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Welcome to the Bhargava Laboratory

 

Research

Understanding the pathophysiology of Multiple Sclerosis to identify new treatment strategies

 
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Metabolomics in MS

There is a major unmet need for biomarkers of MS disease progression. Our lab is currently focusing on the utility of new “omics” technologies such as metabolomics and lipidomics in identifying both prognostic and diagnostic biomarkers for MS. Metabolomics and lipidomics refer to the use of mass spectrometry coupled with liquid or gas chromatography to identify levels of multiple metabolites / lipid species in biological matrices such as plasma and CSF. Current projects involve utilizing metabolomics to identify a metabolic signature of MS, identifying metabolic pathways that are related to progression in MS and utilizing metabolomics to understand the mechanism of action of the disease modifying agent dimethyl fumarate. We are also tracking a large cohort of patients longitudinally to determine whether serum lipidomic profiles predict progression of disease over time. These studies could help better understand the pathophysiology of the disease and provide markers for use in the testing of new therapies for progressive MS.

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Leptomeningeal inflammation in MS

Leptomeningeal inflammation has been noted in relapsing remitting MS as well as progressive MS and has been associated with a more severe disease course and increased cortical demyelination. B cells are an important component of these meningeal infiltrates and in a subset of MS patients, ectopic lymphoid follicle like structures can be identified in the meninges. Meningeal inflammatory infiltrates in MS patients can now be detected on MRI imaging providing a possible marker of therapeutic response for trials targeting this process. However, the testing of potential therapeutic agents is hampered by the lack of a suitable animal model.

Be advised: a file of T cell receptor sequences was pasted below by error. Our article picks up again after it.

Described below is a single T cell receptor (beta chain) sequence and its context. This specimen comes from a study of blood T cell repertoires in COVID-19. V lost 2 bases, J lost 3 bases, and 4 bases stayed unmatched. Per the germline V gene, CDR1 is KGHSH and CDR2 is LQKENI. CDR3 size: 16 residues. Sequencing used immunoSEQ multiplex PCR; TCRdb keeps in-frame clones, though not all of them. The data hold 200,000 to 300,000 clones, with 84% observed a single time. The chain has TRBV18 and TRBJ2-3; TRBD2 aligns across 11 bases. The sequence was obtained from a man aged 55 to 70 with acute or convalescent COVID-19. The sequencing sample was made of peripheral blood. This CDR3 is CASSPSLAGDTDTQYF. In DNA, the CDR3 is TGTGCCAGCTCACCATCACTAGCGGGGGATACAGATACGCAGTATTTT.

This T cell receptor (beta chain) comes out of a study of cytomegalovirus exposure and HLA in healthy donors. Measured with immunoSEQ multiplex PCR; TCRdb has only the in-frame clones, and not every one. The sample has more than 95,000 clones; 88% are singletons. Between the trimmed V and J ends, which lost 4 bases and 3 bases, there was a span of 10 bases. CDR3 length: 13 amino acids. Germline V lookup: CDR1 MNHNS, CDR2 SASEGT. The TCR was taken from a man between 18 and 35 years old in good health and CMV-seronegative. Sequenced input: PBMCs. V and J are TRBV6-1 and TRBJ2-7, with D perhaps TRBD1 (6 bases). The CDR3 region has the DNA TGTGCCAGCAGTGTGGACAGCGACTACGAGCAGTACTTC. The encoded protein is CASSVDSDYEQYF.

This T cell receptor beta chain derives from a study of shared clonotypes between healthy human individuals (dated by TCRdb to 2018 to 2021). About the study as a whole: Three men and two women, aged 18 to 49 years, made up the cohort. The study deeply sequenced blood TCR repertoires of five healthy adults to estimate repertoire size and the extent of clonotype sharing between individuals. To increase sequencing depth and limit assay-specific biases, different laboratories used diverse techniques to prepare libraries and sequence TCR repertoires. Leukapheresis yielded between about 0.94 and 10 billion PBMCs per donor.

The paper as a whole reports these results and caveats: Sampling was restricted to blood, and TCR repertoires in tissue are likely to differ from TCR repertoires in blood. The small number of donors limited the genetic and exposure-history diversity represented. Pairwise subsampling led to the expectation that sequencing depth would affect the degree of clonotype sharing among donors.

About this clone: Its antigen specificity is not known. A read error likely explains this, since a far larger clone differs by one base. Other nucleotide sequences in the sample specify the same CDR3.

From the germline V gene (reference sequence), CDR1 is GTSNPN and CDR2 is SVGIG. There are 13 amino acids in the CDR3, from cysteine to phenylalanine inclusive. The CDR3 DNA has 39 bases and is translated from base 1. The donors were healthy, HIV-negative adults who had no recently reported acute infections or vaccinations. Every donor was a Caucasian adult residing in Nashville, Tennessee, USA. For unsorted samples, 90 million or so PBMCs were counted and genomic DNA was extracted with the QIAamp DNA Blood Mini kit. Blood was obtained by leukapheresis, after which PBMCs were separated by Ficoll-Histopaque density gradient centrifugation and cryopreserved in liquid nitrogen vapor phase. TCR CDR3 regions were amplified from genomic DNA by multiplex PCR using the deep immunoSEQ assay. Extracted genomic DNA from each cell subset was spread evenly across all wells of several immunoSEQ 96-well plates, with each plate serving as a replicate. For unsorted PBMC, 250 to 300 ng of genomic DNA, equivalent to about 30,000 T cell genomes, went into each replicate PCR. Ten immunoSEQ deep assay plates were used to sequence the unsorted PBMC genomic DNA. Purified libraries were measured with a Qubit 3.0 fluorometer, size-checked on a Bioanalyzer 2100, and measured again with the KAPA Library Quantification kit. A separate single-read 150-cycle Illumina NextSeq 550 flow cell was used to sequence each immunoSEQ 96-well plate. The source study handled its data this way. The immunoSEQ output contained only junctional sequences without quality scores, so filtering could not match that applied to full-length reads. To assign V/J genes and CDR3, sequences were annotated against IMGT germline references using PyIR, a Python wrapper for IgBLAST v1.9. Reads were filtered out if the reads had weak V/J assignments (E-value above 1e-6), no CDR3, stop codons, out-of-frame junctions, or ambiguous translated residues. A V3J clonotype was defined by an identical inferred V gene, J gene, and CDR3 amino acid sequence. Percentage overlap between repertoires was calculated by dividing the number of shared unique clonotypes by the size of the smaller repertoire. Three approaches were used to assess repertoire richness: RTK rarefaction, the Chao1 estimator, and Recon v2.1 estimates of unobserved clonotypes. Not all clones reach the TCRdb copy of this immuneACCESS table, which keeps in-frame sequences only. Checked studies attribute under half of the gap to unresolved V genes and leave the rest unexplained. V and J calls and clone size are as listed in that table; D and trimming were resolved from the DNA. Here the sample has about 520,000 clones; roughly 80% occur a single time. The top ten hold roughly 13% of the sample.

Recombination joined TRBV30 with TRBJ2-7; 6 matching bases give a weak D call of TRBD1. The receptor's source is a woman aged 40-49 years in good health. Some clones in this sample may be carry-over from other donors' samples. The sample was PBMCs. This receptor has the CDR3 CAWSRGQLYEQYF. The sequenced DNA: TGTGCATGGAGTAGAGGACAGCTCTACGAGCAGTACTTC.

We performed ultra-high field MRI (11.7 T) in mice with relapsing-remitting EAE late in their disease course and identified meningeal contrast enhancement that pathologically corresponds to meningeal inflammation. These meningeal infiltrates are composed primarily of B and T cells and are associated with demyelination and axonal damage in the adjacent cortex. These lesions also persist and accumulate over time providing a potential marker to test the efficacy of therapies targeting meningeal inflammation. We are currently in the process of further defining the effects of meningeal inflammation on the adjacent cortex and testing new therapeutic agents that could impact the various components of the meningeal infiltrates.

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CNS cell-derived Extracellular vesicles in MS

Extracellular vesicles (EVs) are produced by all cells in the body and play important physiological and pathological roles in intercellular communication. Since EVs express proteins on their surface derived from their cell of origin, multiple groups have developed strategies to isolate EV subsets enriched for a particular cell of origin. For example, L1-CAM is an adhesion molecule primarily expressed on neurons and L1-CAM+ EVs are highly enriched in neuronal proteins suggesting that this sub-set of EVs is enriched for neuronal origin. Similarly, GLAST has been identified as a potential marker to identify astrocyte-derived EVs. We partnered with colleagues at the National Institutes of Aging to apply this method to people with MS to help identify a new platform for biomarker discovery and understanding MS pathophysiology.
We noted in a study of 61 people with MS and 31 healthy individuals that neuronally-enriched EVs (NEVs) from people with MS has markedly reduced levels of synaptic proteins and AEVs from people with MS had elevated levels of multiple complement components compared to healthy individuals. These were interesting findings since pathological studies have demonstrated significant synaptic loss in MS and recent studies have suggested that synaptic loss is mediated by complement deposition on these synapses leading to removal by microglia. Most remarkably, we also showed in this study that there was as striking inverse correlation between levels of NEV synaptic proteins and a number of AEV complement component levels suggesting that higher astrocyte complement production drives synaptic loss in MS.